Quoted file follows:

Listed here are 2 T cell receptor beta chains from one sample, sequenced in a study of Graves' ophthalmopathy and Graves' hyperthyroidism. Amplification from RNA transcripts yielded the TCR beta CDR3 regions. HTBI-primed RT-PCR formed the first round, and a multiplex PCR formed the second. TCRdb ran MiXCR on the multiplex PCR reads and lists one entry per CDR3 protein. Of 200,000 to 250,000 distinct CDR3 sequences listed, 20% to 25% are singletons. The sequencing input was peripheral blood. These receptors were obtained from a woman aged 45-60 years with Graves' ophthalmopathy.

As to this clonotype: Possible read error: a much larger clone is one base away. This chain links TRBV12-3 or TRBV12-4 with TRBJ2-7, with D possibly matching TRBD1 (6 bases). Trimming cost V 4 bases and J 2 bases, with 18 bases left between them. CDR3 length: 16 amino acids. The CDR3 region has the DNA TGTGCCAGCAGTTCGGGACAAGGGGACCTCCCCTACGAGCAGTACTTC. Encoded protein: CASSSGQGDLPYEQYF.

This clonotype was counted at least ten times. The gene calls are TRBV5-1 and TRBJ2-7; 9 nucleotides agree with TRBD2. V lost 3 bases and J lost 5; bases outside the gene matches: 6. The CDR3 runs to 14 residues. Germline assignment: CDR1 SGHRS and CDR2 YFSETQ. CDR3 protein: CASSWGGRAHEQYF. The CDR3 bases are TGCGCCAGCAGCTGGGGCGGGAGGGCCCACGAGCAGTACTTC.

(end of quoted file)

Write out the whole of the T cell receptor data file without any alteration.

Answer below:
Listed here are 2 T cell receptor beta chains from one sample, sequenced in a study of Graves' ophthalmopathy and Graves' hyperthyroidism. Amplification from RNA transcripts yielded the TCR beta CDR3 regions. HTBI-primed RT-PCR formed the first round, and a multiplex PCR formed the second. TCRdb ran MiXCR on the multiplex PCR reads and lists one entry per CDR3 protein. Of 200,000 to 250,000 distinct CDR3 sequences listed, 20% to 25% are singletons. The sequencing input was peripheral blood. These receptors were obtained from a woman aged 45-60 years with Graves' ophthalmopathy.

As to this clonotype: Possible read error: a much larger clone is one base away. This chain links TRBV12-3 or TRBV12-4 with TRBJ2-7, with D possibly matching TRBD1 (6 bases). Trimming cost V 4 bases and J 2 bases, with 18 bases left between them. CDR3 length: 16 amino acids. The CDR3 region has the DNA TGTGCCAGCAGTTCGGGACAAGGGGACCTCCCCTACGAGCAGTACTTC. Encoded protein: CASSSGQGDLPYEQYF.

This clonotype was counted at least ten times. The gene calls are TRBV5-1 and TRBJ2-7; 9 nucleotides agree with TRBD2. V lost 3 bases and J lost 5; bases outside the gene matches: 6. The CDR3 runs to 14 residues. Germline assignment: CDR1 SGHRS and CDR2 YFSETQ. CDR3 protein: CASSWGGRAHEQYF. The CDR3 bases are TGCGCCAGCAGCTGGGGCGGGAGGGCCCACGAGCAGTACTTC.